Japan’s Foreign Minister Yoko Kamikawa Makes Global Debut, Meets US, UK Counterparts to Enhance Ties

Kazusa Yoda / The Yomiuri Shimbun
Foreign Minister Yoko Kamikawa, left, talks with U.S. Secretary of State Antony Blinken in New York on Monday.

NEW YORK — Foreign Minister Yoko Kamikawa made her debut on the global stage as Japan’s top diplomat, meeting her U.S. and U.K. counterparts on Monday in the Big Apple.

Kamikawa also chaired the G7 Foreign Ministers’ Meeting held the same day during the U.N. General Assembly’s High-Level Week.

The former justice minister was named to her new post just on Sept. 13 in Prime Minister Fumio Kishida’s second reshuffle of his latest Cabinet.

During the meeting with U.S. Secretary of State Antony Blinken, Kamikawa called for a frank discussion on the challenges faced by their countries.

Blinken said the U.S. takes “deep appreciation” in “the fact that the partnership between Japan and the United States has never been stronger.”

Both agreed to deepen cooperation to elevate the Japan-U.S. alliance, confirming that they would promote cooperation in the security and economic fields.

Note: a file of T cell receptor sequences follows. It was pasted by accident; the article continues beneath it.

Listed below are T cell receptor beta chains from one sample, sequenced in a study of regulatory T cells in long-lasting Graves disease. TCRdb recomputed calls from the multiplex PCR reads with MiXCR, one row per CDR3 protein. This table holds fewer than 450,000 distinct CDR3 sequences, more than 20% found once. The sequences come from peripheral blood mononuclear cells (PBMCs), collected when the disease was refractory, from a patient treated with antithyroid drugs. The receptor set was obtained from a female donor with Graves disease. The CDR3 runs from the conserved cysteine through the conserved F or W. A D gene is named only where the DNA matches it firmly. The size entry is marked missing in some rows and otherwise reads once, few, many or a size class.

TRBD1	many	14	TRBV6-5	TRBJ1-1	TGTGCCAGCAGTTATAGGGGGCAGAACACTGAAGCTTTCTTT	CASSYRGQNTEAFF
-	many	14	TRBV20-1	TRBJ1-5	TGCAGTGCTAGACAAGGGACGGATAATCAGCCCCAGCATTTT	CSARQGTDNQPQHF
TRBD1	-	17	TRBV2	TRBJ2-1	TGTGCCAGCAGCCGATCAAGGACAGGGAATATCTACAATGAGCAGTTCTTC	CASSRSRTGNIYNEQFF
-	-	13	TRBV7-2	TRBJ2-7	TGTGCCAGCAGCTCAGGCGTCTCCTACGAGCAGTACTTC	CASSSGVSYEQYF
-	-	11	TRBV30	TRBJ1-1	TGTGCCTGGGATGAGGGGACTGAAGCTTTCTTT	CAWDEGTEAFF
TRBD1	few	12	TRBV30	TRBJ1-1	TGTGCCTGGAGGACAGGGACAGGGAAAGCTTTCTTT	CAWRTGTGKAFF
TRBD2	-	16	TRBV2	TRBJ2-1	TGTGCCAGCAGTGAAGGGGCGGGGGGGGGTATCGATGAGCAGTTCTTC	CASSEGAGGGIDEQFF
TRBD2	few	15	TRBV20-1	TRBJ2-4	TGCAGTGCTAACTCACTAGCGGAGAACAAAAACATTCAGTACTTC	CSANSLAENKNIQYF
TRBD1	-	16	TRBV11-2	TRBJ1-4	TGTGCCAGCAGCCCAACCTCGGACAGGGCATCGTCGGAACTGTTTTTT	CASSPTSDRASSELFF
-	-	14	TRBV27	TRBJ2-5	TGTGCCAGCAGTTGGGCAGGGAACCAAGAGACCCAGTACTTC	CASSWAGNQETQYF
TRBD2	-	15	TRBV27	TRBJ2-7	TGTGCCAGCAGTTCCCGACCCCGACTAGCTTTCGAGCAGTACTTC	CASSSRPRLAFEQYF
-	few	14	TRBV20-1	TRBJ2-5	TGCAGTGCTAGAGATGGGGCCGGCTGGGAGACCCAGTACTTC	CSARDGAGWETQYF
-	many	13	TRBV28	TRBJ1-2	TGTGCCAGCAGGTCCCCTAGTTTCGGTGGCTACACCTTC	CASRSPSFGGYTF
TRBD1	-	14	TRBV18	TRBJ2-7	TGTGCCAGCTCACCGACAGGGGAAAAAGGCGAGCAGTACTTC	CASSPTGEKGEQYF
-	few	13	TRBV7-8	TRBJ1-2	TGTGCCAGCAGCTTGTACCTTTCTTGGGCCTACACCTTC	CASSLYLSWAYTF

At her meeting with U.K. Foreign Secretary James Cleverly, Kamikawa stated that “the importance of the U.K. to Japan is unchanging.”

Cleverly responded that the U.K. hoped to cooperate closely with Japan in areas such as defense, economy and security.

Among other meetings, Kamikawa held talks with Brazilian Foreign Minister Mauro Vieira. The two confirmed that their countries will cooperate in preparation for the G20 summit to be held in Rio de Janeiro next year.

Rafael Grossi, the director general of the International Atomic Energy Agency, a U.N. specialized agency, also met with Kamikawa. They signed a memorandum of cooperation regarding the discharge of treated water from the Fukushima No.1 nuclear power plant into the ocean. The plant is being decommissioned by Tokyo Electric Power Company Holdings, Inc.

Kamikawa said Japan will continue to explain the safety of treated water based on scientific evidence.

Grossi stressed that the IAEA will offer Japan ongoing support as the discharge of treated water into the sea continues.